Sunday, April 4, 2010

A few red inks

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Here are some of my dark red inks, shown in pens and not in toothpick samples. We have Noodler's Tiananmen, Diamine Monaco Red, Noodler's Red-Black, and Noodler's Swishmix Burgundy. This is probably a fairly accurate representation of the colors, though most of the nibs were very much on the fine side. As for the Noodler's Swishmix Burgundy at the bottom, I have to admit I do not much care for it. I find it chalky, and that really bugs me in an ink in ways I can't even explain. If you have a Flickr account, you might like to see a larger version of this photo, where you can see the subtleties of the inks.

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Next we have a cropped version of the top three inks, which I do like. This was not a conscientious red ink comparison, I just happened to refill a bunch of dark reds at once.

I have a love-hate relationship with the Noodler's Red-Black, which is usually too brown-looking for me. On some papers, usually coated postcards, you can really see the red undertones of the ink, but on most papers it ends up looking sorta brown like this. The upside is that it's partly waterproof - the black component is waterproof, so the red may wash away but the black will stay.

The Tiananmen and the Diamine Monaco Red have very special places in my heart. It doesn't hurt that the Monaco Red is in one of my very favorite pens - a red Esterbrook LJ with a semi-flexible 9048 nib. It's a joy to use, and the shading (color/saturation variation) in the Monaco Red is lovely.

Are you getting sick of the ink stuff? I am, a little bit. I have more ink photos in the queue, but I believe for my next post I'll jump ahead in said photo queue and post about a letter.

7 comments:

  1. It's good to have a *mix* of ink and letter posts. I think I like the top two the best. The Monaco Red looks the closest to my idea of a great bright red, personally. Love it.

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  2. The Noodler's Red-Black looks like a color I accidentally mixed up, that I call "Scab" A dried blood red-brown color, made from a bright red and a dark olive green. Not the color I was aiming for!

    Carroll

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  3. I like your ink posts! I have bought some new colors to be used with the nib pen, but haven't yet managed to buy a fountain pen which doesn't use cartridges. We spent Easter in Hamburg, Germany, and I found a shop selling fountain pens, but the cheapest ones still cost about 70 euros and I would like to start with even cheaper one. Or what do you say, what would be a normal price for a normal fountain pen to start with? Was this cheap and I just didn't understand?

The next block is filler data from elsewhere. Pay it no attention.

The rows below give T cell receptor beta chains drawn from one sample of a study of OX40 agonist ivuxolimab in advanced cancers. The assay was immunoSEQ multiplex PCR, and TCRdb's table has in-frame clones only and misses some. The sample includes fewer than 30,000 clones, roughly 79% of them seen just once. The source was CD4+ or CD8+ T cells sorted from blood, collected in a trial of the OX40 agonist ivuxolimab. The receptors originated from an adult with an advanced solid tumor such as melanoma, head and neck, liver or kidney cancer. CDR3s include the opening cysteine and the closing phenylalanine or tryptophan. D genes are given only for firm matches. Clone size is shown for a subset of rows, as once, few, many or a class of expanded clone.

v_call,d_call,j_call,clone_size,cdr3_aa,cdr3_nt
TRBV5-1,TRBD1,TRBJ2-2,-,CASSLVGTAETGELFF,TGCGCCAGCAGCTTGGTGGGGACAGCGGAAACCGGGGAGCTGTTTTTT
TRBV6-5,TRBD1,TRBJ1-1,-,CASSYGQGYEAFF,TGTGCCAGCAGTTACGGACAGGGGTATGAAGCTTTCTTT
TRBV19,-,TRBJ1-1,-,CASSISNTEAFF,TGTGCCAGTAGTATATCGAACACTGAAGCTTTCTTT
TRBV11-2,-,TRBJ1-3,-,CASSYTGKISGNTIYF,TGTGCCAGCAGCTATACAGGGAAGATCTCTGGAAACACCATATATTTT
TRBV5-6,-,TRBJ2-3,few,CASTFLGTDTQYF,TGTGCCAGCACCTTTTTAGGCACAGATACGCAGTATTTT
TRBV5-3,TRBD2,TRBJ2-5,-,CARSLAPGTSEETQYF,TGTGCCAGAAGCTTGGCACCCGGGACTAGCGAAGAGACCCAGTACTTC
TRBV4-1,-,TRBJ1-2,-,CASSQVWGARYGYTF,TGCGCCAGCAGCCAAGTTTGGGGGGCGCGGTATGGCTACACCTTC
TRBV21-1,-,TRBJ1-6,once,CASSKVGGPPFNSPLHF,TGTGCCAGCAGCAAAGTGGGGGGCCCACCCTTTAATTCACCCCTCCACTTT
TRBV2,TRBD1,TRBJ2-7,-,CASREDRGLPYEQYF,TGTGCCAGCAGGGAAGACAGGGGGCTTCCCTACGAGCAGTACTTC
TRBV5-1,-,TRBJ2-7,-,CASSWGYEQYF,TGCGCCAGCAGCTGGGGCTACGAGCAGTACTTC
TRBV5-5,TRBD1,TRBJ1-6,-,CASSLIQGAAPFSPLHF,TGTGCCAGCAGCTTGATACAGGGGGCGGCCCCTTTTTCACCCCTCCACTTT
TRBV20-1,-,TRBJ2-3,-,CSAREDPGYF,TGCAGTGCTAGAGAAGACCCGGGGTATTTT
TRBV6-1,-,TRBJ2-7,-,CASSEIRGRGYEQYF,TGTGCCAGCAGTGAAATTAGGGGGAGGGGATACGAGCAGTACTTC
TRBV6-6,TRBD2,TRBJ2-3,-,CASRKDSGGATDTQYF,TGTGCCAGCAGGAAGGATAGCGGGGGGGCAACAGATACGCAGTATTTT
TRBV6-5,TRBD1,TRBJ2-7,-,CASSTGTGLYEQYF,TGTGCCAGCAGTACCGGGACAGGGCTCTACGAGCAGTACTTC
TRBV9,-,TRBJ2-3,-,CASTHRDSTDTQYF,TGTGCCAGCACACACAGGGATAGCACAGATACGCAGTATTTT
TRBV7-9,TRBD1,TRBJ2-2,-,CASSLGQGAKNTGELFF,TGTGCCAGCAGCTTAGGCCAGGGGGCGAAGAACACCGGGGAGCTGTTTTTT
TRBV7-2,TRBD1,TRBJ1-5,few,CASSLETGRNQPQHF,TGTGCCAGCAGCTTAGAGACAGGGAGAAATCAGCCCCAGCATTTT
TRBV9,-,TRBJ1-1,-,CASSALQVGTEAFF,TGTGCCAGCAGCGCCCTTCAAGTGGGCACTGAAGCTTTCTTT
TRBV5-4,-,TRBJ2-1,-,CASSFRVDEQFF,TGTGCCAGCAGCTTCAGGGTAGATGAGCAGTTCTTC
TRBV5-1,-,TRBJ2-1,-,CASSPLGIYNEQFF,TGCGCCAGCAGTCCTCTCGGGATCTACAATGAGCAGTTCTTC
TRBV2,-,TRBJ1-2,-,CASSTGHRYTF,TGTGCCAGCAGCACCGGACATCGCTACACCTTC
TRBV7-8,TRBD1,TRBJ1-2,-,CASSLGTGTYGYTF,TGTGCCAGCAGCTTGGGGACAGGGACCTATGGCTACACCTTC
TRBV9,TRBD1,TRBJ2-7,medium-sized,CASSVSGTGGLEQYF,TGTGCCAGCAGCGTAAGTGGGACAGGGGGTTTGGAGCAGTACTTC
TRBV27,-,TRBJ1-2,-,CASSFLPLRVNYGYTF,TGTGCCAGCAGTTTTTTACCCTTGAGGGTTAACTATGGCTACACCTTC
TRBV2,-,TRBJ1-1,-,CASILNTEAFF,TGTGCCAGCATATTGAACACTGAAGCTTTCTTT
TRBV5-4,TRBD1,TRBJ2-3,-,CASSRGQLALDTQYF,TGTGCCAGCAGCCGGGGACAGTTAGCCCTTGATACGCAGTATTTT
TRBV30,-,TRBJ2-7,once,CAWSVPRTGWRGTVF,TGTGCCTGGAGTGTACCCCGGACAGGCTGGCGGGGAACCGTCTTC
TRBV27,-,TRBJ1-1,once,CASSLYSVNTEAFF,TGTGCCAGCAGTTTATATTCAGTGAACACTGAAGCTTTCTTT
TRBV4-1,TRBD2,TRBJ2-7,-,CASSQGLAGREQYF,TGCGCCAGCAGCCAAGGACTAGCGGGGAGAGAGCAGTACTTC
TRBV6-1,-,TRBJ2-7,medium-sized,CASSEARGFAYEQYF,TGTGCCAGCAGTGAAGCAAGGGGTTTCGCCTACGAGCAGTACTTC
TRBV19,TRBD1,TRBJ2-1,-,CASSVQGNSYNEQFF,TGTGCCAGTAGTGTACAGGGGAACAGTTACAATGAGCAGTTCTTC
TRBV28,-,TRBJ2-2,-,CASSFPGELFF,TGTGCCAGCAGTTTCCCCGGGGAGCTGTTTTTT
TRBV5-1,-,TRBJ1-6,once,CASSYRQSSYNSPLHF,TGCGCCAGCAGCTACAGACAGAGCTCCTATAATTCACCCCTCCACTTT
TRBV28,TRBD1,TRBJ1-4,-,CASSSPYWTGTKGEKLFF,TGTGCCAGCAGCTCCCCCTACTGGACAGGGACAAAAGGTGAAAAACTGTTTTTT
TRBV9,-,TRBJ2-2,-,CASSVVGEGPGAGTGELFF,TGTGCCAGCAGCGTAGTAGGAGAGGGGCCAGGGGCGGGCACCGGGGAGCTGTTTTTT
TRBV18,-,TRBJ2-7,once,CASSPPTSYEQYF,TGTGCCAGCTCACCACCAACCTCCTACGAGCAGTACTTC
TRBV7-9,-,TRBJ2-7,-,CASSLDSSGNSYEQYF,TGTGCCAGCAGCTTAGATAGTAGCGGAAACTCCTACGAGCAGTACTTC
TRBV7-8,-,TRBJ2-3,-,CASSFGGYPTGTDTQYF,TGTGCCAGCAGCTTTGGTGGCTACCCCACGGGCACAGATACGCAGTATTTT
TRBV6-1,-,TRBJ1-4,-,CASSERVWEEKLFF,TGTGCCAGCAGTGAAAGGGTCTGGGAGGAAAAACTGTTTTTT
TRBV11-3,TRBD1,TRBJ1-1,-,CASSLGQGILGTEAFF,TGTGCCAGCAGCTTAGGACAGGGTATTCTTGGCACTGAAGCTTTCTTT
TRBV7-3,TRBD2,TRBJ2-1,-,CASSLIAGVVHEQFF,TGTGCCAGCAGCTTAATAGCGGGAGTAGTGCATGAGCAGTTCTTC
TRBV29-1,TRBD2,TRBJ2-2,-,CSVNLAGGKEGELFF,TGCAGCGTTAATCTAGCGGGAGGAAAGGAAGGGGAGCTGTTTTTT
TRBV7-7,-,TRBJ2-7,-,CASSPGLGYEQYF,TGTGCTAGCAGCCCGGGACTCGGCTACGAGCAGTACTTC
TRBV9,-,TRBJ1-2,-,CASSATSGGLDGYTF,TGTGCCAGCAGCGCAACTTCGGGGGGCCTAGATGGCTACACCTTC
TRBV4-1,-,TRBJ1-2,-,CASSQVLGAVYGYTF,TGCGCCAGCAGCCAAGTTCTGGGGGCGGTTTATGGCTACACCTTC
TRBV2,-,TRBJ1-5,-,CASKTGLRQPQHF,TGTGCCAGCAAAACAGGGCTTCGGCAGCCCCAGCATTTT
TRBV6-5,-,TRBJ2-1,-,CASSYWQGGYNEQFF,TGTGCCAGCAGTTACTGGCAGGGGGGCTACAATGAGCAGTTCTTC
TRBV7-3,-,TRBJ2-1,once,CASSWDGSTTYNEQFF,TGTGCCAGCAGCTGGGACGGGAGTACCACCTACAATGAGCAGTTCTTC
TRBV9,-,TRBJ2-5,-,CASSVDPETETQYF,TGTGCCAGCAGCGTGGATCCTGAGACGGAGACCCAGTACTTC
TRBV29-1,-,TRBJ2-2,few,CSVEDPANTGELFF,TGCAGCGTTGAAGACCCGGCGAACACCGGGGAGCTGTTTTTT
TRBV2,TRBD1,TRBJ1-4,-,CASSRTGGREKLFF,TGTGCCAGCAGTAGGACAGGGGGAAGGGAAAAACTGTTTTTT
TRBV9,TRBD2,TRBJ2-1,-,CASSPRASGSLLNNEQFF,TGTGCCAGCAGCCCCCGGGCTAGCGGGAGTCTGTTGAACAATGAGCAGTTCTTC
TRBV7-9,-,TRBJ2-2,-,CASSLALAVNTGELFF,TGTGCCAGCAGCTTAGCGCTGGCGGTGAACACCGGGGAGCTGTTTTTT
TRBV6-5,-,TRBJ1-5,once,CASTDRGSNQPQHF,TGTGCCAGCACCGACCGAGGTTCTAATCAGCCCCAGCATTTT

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  4. Sirpa - it depends on the brand of the pen for cost. I honestly have no idea what import/export duties are in Finland, and they can sometimes make pricing very different from country to country. I know here in the USA, I always find the cheapest prices online instead of in actual stores, but we have a lot of online pen sellers in the USA. Not sure what your market is like in Finland.

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  5. Sirpa,

    I saw a mention of an on-line fountain pen group in Finland called Stylophiles of Finland. The forum was in Finnish, so I don't know what the discussion subjects were, but they should know all about where to shop, locally! Try a Google search for the web-site. There are many inexpensive fountain pens that come with converters to use bottled ink. Just don't try to use art ink or drawing ink or calligraphy in a fountain pen - BIG NO-NO!

    Carroll

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  6. I keep thinking I should buy that black-red but I never see it in person to buy, and I know if I start ordering ink online I am done for...

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